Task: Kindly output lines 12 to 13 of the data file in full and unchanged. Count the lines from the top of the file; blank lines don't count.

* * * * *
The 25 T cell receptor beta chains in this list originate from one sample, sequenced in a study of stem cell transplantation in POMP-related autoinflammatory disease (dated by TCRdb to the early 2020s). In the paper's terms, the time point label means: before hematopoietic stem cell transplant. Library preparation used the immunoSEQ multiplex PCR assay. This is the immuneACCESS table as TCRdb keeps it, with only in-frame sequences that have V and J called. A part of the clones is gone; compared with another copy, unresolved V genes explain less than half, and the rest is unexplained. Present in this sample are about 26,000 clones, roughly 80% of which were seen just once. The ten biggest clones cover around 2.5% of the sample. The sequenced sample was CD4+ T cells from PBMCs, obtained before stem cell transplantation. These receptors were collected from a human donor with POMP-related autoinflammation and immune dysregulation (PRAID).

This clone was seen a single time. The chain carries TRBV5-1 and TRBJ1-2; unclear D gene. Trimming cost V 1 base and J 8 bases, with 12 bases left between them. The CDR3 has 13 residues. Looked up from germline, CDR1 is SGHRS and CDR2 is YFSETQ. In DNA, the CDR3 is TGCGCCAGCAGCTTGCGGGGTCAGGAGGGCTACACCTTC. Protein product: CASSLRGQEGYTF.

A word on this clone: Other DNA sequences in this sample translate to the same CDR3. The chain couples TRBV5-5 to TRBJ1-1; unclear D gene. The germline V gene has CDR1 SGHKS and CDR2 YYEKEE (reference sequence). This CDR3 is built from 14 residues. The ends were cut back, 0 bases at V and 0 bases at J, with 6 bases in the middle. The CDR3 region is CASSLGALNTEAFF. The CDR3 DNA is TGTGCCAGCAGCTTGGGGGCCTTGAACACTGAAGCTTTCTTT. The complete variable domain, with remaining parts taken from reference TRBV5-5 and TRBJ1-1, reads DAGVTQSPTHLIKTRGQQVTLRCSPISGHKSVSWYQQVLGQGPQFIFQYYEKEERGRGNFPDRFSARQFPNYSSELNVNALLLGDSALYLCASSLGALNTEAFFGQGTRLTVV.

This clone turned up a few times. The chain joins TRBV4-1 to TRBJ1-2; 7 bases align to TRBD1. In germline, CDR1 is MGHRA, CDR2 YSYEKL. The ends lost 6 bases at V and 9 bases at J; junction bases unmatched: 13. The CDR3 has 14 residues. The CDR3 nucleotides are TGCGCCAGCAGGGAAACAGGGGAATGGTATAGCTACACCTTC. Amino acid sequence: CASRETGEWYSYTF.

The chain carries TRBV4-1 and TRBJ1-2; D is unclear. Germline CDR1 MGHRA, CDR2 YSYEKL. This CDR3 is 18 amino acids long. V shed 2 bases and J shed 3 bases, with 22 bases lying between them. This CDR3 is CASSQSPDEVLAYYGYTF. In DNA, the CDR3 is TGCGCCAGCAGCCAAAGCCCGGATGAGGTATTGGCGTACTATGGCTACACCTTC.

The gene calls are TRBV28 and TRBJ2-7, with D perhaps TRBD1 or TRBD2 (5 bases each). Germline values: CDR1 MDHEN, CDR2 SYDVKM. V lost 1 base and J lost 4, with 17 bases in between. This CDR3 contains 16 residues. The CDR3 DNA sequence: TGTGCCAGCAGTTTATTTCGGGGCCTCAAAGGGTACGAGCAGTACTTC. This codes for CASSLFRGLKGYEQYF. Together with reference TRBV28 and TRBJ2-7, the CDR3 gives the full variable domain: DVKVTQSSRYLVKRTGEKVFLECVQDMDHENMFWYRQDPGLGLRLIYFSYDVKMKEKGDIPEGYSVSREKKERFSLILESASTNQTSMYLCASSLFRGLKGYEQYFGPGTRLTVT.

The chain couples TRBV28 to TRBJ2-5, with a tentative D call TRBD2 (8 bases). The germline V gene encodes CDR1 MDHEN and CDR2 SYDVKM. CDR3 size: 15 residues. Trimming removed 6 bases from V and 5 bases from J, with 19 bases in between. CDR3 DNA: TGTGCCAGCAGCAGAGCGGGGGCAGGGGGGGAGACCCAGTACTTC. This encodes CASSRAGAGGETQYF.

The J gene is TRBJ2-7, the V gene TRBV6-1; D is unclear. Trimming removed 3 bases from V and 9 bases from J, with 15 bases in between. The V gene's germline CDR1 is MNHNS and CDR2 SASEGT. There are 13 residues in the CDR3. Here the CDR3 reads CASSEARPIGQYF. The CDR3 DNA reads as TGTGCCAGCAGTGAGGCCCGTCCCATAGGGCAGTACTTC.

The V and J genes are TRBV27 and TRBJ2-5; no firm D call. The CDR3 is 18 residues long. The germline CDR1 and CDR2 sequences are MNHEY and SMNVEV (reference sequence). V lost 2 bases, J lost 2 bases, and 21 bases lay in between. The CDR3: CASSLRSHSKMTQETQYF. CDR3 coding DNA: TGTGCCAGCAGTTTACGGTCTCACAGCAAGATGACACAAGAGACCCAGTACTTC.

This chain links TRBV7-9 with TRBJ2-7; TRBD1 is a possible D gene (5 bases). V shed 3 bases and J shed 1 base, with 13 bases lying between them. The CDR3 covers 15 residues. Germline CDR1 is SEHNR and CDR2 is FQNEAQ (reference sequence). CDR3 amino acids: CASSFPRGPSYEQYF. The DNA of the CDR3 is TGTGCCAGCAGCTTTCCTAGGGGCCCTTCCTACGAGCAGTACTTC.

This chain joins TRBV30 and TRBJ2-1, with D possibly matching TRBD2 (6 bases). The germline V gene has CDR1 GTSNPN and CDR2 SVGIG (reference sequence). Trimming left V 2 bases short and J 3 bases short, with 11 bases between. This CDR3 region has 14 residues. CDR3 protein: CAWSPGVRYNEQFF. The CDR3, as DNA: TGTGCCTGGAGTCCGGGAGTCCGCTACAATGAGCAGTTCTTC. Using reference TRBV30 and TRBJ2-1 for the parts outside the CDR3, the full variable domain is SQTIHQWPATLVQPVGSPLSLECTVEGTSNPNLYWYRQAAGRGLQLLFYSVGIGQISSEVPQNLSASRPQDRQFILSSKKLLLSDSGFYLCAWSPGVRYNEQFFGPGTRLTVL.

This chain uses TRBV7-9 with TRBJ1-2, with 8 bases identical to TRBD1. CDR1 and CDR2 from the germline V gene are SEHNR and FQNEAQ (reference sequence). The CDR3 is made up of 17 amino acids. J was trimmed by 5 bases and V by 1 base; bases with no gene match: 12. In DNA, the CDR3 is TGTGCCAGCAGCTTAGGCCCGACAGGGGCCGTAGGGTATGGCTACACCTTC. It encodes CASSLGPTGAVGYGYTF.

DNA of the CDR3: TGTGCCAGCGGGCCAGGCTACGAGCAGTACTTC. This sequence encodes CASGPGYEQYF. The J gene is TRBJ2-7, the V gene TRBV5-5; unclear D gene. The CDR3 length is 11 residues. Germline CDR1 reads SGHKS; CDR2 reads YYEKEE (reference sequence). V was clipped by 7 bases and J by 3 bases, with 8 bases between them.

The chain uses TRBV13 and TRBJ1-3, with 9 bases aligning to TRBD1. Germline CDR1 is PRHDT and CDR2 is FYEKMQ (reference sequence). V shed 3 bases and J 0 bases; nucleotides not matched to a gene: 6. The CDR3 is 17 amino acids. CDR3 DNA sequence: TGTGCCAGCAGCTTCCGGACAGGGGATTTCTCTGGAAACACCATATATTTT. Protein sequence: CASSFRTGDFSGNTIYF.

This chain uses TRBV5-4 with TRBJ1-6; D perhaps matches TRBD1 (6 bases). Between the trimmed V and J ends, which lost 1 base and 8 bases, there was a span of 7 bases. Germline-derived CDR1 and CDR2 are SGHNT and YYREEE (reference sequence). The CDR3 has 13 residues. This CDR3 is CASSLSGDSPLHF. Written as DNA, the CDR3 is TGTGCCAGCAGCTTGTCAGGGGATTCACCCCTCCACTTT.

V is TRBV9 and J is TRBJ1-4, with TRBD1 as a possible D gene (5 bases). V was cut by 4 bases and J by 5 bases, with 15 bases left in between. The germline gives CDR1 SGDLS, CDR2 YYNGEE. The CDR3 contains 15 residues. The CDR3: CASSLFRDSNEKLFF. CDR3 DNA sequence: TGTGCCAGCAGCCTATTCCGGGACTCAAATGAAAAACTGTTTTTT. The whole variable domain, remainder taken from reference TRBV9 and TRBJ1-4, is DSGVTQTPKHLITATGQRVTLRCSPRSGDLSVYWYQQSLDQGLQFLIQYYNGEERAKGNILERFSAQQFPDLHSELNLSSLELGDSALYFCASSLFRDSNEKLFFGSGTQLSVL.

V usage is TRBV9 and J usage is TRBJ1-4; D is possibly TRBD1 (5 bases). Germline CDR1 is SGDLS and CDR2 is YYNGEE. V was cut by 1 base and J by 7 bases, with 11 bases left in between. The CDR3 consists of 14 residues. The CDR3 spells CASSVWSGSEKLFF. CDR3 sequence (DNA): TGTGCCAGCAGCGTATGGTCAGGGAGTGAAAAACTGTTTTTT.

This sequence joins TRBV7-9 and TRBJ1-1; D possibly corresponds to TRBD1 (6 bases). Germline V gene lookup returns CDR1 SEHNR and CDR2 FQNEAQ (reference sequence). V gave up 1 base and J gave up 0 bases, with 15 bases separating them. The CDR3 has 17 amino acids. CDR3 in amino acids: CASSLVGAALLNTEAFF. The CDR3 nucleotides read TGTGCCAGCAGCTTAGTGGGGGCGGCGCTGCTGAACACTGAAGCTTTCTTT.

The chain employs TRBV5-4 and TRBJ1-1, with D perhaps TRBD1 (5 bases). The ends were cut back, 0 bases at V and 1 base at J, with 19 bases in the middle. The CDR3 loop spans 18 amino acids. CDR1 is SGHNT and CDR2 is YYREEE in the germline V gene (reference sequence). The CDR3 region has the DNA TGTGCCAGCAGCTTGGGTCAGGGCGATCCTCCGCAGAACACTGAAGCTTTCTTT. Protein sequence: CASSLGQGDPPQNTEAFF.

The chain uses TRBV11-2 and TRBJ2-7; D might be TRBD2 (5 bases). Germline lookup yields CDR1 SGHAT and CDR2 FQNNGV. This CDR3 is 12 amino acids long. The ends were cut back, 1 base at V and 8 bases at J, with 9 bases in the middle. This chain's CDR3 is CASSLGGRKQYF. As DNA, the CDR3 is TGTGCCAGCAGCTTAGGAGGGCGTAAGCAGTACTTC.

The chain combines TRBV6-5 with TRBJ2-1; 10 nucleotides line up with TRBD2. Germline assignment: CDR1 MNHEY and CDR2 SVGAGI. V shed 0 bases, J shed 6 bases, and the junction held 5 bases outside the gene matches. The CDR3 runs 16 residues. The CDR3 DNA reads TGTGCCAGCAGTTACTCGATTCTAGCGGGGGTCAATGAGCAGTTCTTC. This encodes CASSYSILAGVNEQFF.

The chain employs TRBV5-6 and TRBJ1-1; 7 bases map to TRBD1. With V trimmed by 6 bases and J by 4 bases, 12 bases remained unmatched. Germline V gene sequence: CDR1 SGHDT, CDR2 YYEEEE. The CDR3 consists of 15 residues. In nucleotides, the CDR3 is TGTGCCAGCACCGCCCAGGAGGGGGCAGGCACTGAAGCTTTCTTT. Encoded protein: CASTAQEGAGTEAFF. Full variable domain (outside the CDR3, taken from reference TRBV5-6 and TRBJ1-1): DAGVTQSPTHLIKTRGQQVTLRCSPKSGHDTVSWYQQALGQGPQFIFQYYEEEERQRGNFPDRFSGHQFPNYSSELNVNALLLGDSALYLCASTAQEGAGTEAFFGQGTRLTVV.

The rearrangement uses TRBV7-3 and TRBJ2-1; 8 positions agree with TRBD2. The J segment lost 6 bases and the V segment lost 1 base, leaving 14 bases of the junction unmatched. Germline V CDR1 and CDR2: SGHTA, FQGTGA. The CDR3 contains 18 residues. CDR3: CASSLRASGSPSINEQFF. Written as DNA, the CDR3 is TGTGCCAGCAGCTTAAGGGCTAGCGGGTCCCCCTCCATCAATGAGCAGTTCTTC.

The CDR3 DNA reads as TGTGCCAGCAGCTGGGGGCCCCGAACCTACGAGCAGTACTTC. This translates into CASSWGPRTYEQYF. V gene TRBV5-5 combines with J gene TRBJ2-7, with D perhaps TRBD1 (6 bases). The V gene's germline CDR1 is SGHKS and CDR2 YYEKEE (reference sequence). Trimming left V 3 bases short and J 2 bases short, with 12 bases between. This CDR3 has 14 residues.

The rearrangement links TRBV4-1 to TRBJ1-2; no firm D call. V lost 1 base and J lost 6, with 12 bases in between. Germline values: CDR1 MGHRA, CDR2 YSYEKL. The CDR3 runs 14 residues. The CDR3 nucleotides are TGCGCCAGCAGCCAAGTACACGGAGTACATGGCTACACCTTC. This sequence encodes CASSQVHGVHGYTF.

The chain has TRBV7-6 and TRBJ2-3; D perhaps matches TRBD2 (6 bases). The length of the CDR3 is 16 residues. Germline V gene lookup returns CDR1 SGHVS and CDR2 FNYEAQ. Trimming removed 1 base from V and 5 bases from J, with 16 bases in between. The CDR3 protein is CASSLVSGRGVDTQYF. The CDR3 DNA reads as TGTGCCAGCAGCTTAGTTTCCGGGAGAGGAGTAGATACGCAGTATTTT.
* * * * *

This chain uses TRBV7-9 with TRBJ1-2, with 8 bases identical to TRBD1. CDR1 and CDR2 from the germline V gene are SEHNR and FQNEAQ (reference sequence). The CDR3 is made up of 17 amino acids. J was trimmed by 5 bases and V by 1 base; bases with no gene match: 12. In DNA, the CDR3 is TGTGCCAGCAGCTTAGGCCCGACAGGGGCCGTAGGGTATGGCTACACCTTC. It encodes CASSLGPTGAVGYGYTF.

DNA of the CDR3: TGTGCCAGCGGGCCAGGCTACGAGCAGTACTTC. This sequence encodes CASGPGYEQYF. The J gene is TRBJ2-7, the V gene TRBV5-5; unclear D gene. The CDR3 length is 11 residues. Germline CDR1 reads SGHKS; CDR2 reads YYEKEE (reference sequence). V was clipped by 7 bases and J by 3 bases, with 8 bases between them.